EFry treats everyone with dignity. It sounds logical enough. For those of us who haven’t come from abusive backgrounds and aren’t struggling with addiction, living in poverty or incarcerated, we take dignity for granted. Of course people will treat us with respect. Of course we matter. Of course we are worthy of someone else’s time.
For so many of the women we encounter, there is no of course. Their life circumstances have beaten them down so hard and so far, nowhere feels safe. Worse, they have become so used to being treated badly, they convince themselves it’s what they deserve, or at least what they must tolerate.
At EFry, we’re in the business of supporting women in rebuilding their lives. Often, the first step is helping them realize they’re worth it.
How Women Stop Believing They’re Worthy
Otherness: Marginalization and struggle mark people, either by heightening emotions or deadening them. Women can be angry about what others have or be without hope of ever improving their own situation. In either case, our role at EFry is the same. We help women take stock of their lives, make plans for the future and access the resources they need.
Poverty: The vast majority of our clients are’t just low income, they are abjectly poor and live on less money than 97 per cent of the Canadian population. When we first meet them, they are unable to afford housing, clothing, even food. Because of mental illness or addiction, some aren’t allowed to connect directly with government offices to get welfare. EFry helps those folks access basic Canadian entitlements like social assistance and necessary healthcare. Each year, we help thousands of women (and their children) in acute need to be safe, fed, and sheltered.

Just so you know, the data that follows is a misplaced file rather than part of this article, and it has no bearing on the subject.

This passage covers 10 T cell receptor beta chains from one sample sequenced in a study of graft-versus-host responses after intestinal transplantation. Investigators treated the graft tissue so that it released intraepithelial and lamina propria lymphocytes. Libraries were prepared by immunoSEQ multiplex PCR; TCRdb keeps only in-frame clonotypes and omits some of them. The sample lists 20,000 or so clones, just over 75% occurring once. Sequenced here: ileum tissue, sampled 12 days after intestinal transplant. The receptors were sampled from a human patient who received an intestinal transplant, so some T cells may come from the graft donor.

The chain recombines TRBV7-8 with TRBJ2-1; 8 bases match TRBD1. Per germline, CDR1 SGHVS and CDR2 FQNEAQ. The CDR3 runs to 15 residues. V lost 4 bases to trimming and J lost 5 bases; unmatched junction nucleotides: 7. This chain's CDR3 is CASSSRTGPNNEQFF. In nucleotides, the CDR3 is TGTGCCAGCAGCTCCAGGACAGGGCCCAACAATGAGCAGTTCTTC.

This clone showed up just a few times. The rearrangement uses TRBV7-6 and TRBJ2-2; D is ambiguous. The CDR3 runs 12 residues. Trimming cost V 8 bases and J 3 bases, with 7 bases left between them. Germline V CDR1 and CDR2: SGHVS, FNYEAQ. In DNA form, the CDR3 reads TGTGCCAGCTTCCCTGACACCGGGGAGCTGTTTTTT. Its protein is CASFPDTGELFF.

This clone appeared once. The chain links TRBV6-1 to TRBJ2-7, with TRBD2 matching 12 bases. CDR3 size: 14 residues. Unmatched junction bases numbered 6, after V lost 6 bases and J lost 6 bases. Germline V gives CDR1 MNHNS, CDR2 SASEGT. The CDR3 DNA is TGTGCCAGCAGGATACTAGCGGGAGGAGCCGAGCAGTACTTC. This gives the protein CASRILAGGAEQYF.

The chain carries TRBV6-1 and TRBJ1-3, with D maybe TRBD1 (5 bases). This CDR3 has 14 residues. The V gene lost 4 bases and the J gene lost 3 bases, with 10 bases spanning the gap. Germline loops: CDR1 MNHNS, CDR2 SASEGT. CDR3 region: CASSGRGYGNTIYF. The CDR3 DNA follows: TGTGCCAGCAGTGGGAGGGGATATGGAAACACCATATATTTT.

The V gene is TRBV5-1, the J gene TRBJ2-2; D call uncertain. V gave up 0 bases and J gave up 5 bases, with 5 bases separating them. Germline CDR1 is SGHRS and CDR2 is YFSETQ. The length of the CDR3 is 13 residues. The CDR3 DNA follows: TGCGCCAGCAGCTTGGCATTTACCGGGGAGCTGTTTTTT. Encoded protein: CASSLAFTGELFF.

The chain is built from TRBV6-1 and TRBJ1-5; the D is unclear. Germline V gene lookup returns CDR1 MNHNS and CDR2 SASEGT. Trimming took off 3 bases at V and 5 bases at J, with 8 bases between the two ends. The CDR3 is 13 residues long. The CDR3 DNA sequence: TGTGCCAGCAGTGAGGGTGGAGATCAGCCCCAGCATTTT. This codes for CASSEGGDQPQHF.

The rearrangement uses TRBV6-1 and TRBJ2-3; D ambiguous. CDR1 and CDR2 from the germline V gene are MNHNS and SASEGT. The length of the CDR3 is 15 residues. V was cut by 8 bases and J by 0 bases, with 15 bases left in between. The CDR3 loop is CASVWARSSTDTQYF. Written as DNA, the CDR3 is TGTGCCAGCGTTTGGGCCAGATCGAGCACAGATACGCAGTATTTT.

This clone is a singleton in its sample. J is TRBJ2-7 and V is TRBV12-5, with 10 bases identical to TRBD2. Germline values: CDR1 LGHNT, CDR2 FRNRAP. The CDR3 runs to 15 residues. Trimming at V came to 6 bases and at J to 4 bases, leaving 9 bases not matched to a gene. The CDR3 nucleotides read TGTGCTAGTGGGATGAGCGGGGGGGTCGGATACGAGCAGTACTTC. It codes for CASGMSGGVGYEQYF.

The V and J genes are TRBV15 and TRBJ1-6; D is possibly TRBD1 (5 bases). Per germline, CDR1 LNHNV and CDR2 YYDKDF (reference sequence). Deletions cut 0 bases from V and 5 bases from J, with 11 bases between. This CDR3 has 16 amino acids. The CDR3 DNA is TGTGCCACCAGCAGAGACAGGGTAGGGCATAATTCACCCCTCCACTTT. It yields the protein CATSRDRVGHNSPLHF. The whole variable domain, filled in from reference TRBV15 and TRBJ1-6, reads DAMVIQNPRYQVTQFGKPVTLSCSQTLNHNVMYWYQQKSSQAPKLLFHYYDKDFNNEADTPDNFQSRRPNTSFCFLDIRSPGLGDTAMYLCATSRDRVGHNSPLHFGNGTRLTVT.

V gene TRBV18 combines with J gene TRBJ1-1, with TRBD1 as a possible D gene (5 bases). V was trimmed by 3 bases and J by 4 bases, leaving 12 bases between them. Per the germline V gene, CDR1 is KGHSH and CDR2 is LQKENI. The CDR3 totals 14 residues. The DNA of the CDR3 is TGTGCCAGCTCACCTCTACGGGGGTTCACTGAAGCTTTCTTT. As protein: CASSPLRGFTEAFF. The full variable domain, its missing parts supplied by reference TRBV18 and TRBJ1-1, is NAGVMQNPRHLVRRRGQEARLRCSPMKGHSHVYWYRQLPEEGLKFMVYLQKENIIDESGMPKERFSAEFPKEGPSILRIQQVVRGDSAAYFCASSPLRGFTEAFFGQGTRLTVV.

Addiction: Drugs and trauma go hand in hand. To truly make a positive difference, we help women access treatment, stabilization and recovery. We enable them have their children stay with them while they pursue recovery, which improves outcomes for all. We have seen more inspirational recovery stories that we can count – and we’ll be sharing some of those with you in the near future.
Incarceration: Few things meet with more public distain than crime. How many of us were taught people in prison are ‘bad’ or heard someone say things like ‘lock ’em up and throw away the key’? We know firsthand good people can make poor choices – and with support, they can go on to a lifetime of great choices that benefit themselves and our community.
Dignity is More Than Just a Word
At EFry, we don’t judge. We help.
Dignity is a simple concept yet important enough it is the first word we chose when summarizing our commitment to our clients with the social media hashtag #DignityEqualityOpportunity.
Share Your Thoughts on Dignity & Win a Signed Copy of Orange is the New Black
Between now and March 31, share your thoughts about Dignity, Equality or Opportunity on Facebook for a chance to win a copy of Piper Kerman’s memoir Orange is the New Black: My Year in a Women’s Prison. One winner will be randomly drawn. One entry per person.
Facebook: First, Like our contest post on our EFryVancouver page. Second, comment or post why you think Dignity, Equality or Opportunity are important. Please use our #DignityEqualityOpportunity hashtag.